In short, these kids are being told that they have to take the most advanced courses that they can possibly take, and that they have to get the highest grades they can possibly get. For many kids, these expectations are totally unrealistic. And so, even though she’s still struggling to comprehend the difference between a primary source and a secondary source, this sixteen year-old girl enrolls in an advanced history course. And when her teacher asks her to write an essay analyzing how race and religion contribute to change over time, supported both primary and secondary sources, she does her best. The grade at the top of the page is a C+. Although there’s clearly room for improvement, she should be pleased with herself. Instead, what she hears (or reads) is “You’re stupid.”

Those words will be found nowhere on the page, of course, but no matter. Our culture tells kids that a C+ is tantamount to failure. Now, I firmly believe that kids need to learn to fail. To be more accurate, they should be pushed to the edge of failure, because it is on the threshold of failure that true learning happens. But a C+ is not failure. Still, I think I could do a better job of putting grades in context for my students. A student who begins the year earning Cs and Ds needs to have at least some hope that by the end of the year, he can be earning Bs. And the student who earns a C on her first essay should be praised mightily for a B- on her next–as long as she’s working honestly toward her potential all along. And that brings me to my other resolution, which has little do with my students.

In the new year, I plan to be a more self-forgiving person. In much the same way that I set high expectations for my students, I put a lot of pressure on myself. When things in any aspect of life don’t go as I hoped, I fret about it. When students don’t learn as much as I thought they should, I take it personally and blame myself. But I have to realize that I can only do so much. It sounds corny, I know, but in 2011, I will try to take each day as an opportunity. If, at the end of the day, I can say that I gave it my all, I will try to be happy with that.

In that sense, I will try to live a more healthy and happy life–one in which neither the successes nor the failures of my career will define me. So maybe it has everything to do with my students.

Career Envy

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Like many teachers, I think, I occasionally suffer from “career envy.” Around this time last year, I visited the state farmer’s market and the state fair in the same day, and I came away from that experience wanting to become–get this–a dairy/poultry/goat farmer. There is something about becoming intimately reacquainted with the land that really appeals to the romantic in me. And there is something about becoming more self-sufficient that really appeals to the cheapskate in me. (As a side note, I think both of these qualities do serve me well in my actual career.)

I’ve also thought at various times about going to law school or getting involved in politics. Unfortunately, I’m not sure if any of the careers I find myself envying would actually make me happier. It seems that all of the “careers” I find myself drawn to are ones in which you must work long hours and take your work home with you, and this is exactly what I would be trying to escape in leaving the teaching profession. So perhaps what I really want is not a career at all, but rather, a job. And specifically a job that you can leave at the office and not think about between the hours of 5:00 pm and 9:00 am.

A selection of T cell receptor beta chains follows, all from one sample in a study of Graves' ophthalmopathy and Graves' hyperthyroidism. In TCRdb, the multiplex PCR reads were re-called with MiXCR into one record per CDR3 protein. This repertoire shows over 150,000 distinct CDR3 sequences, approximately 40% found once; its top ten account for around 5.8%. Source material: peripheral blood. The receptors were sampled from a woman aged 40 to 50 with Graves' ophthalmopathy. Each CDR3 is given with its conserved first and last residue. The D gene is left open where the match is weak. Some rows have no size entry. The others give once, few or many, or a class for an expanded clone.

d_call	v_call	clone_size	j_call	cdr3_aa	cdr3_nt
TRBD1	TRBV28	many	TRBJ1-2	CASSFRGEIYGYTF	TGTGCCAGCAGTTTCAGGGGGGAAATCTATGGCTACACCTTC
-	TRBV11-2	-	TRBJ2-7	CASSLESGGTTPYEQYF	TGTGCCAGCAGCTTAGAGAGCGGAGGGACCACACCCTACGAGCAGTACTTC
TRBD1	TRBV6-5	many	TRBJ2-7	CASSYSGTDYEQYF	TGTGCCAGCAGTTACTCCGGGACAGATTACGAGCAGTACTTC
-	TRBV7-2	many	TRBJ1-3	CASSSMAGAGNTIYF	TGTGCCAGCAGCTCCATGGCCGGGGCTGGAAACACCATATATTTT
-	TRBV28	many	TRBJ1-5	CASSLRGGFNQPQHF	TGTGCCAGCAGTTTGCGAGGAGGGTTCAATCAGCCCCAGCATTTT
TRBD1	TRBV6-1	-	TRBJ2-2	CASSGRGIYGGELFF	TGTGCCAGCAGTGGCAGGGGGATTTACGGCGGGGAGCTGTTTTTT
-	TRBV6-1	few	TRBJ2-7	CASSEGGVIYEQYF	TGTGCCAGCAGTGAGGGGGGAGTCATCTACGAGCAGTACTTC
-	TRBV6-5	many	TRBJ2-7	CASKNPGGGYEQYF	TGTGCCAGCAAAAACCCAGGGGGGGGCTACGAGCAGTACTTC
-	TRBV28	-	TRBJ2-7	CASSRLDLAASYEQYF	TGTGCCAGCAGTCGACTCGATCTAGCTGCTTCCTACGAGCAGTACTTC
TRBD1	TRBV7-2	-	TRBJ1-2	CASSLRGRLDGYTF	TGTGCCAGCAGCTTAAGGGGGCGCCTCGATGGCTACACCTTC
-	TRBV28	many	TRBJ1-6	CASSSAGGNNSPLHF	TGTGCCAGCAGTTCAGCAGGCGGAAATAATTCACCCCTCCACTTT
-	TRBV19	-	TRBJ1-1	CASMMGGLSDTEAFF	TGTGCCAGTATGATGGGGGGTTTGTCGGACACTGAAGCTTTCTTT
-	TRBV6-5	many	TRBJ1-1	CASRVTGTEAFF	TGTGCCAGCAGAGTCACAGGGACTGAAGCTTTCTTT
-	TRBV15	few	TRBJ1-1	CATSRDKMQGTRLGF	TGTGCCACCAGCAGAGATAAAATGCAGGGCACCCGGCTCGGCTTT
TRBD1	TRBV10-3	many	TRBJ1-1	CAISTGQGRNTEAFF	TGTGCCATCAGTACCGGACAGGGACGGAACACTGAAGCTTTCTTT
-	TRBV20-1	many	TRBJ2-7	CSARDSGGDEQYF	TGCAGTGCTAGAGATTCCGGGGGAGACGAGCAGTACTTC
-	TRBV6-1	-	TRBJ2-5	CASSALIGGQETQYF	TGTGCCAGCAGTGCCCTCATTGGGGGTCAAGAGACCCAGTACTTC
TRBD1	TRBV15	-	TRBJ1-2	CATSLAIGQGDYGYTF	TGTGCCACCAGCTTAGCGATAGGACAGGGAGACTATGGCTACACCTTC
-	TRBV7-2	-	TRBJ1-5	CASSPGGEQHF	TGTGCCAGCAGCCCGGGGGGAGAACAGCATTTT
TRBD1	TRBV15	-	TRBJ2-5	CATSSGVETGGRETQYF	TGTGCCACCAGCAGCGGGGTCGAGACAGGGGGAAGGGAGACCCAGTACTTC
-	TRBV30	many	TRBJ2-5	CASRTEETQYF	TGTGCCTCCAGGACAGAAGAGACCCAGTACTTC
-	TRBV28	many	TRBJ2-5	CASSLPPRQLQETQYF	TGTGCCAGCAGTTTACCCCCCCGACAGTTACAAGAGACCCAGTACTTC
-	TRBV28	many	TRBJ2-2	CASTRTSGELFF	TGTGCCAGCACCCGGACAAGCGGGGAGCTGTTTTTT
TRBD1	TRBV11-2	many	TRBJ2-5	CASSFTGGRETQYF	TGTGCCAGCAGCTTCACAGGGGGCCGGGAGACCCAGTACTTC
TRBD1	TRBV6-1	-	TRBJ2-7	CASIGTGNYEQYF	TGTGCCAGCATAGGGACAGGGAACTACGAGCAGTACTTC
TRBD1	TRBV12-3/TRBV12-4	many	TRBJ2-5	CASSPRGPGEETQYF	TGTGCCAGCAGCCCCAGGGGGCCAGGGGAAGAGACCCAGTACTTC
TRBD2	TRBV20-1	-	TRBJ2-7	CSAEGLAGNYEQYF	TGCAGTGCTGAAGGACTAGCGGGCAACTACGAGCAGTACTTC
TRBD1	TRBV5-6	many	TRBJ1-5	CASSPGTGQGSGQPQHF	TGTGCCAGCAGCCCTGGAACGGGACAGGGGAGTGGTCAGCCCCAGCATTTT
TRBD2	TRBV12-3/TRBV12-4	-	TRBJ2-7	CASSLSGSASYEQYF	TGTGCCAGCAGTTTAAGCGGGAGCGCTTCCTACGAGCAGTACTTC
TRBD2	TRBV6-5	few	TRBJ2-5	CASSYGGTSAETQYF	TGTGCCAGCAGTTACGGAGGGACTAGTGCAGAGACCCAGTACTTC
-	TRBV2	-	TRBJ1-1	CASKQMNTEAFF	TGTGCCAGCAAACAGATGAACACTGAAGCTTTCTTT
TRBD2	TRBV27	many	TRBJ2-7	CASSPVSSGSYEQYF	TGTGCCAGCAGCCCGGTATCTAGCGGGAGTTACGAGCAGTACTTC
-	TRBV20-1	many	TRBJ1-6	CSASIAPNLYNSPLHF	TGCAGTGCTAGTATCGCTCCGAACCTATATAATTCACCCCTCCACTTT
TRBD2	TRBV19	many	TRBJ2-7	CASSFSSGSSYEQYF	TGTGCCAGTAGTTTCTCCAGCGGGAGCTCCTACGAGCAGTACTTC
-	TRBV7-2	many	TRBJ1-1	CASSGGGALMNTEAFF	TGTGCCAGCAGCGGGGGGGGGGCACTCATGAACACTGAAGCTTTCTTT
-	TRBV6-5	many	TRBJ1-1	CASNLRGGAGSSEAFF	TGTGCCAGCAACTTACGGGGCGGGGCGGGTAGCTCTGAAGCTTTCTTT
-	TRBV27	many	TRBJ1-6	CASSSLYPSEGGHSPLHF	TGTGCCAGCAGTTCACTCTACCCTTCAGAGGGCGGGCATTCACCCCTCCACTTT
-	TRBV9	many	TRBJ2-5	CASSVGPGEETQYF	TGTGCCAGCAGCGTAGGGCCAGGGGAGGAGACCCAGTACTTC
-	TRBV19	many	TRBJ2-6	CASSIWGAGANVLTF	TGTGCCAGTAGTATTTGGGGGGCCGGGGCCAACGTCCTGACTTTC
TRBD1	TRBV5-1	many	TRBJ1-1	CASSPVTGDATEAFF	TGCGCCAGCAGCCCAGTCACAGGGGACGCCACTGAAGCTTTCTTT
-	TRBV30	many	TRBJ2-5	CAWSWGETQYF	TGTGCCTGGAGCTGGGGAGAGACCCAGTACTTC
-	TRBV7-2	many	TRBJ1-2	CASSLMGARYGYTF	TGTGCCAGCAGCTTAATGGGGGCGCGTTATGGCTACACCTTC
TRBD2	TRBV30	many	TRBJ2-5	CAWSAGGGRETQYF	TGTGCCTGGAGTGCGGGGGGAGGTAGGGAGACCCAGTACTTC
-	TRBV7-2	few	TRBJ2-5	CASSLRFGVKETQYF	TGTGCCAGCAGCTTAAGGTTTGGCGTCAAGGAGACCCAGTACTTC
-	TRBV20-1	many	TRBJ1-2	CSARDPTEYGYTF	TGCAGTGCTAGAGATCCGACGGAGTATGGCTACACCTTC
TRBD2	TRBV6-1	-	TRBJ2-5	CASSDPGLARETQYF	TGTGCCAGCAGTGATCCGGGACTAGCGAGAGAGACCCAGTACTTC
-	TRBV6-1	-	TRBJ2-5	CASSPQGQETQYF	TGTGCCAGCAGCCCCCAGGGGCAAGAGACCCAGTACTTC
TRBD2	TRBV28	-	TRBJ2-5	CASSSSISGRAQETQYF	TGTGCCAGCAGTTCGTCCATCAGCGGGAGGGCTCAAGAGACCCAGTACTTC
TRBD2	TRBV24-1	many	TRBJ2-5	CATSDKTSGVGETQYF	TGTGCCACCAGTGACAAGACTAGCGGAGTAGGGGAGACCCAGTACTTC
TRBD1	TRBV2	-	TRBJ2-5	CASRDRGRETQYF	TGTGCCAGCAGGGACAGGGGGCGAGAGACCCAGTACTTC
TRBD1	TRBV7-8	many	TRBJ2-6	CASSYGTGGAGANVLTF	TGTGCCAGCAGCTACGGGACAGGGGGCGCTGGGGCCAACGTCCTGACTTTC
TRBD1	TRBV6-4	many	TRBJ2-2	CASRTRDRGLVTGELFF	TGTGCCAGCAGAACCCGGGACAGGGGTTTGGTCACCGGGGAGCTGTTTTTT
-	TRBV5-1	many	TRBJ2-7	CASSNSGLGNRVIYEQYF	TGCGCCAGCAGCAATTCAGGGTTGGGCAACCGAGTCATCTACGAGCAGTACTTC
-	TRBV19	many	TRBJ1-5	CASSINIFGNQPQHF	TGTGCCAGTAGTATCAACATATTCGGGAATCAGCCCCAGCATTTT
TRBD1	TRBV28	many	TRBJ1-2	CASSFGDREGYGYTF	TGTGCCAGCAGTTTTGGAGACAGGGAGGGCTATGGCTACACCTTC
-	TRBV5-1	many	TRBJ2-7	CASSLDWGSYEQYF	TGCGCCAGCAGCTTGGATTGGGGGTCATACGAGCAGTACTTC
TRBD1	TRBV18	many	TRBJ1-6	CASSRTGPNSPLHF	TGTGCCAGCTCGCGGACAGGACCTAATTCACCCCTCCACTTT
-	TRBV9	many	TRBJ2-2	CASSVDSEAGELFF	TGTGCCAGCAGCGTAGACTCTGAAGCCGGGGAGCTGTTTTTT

Honestly, there are times–usually when my grading “inbox” has gotten backed up–when I would kill for a 9-to-5. I know that this would leave me unfulfilled professionally, but I do wonder if it wouldn’t allow me to feel more fulfilled personally. Would I be happier day-to-day if I could come home and spend time with my wife rather than quarantining myself in another room, grading essay after essay after essay? Would I be happier week-to-week if I could go 48 hours without thinking about work, rather than spending most of Sunday a) grading, b) preparing for class, or c) both?

I’ve been told that, in this economy, I should just be thankful to have a job–and I am. Don’t get me wrong: there are many things I love about my job. I love that I start over with a clean slate every year (at least in theory). And I love the life of the mind–always thinking, questioning, reflecting. I also–most of the time, at least–love the kids, and I especially love the kids when they show an interest in the life of the mind. And, of course, I can’t lie: I love having the summers off. I know I would start to go crazy in a job that involved menial labor or simple repetition. But sometimes I start to go crazy now, usually around 9:00 or 10:00 on Sunday night, after putting in 6-8 hours of work before the week has even begun.

Most of my job-related stress centers on grading. In case you haven’t caught my drift yet, please allow me to be clear: I HATE GRADING. And I’m not talking about multiple choice tests here. If I could, in good conscience, give nothing but multiple choice tests, my life would be much more pleasant. But, as it turns out, I am that teacher who requires his students to write–a lot–and as much as they hate writing essays, I hate grading them.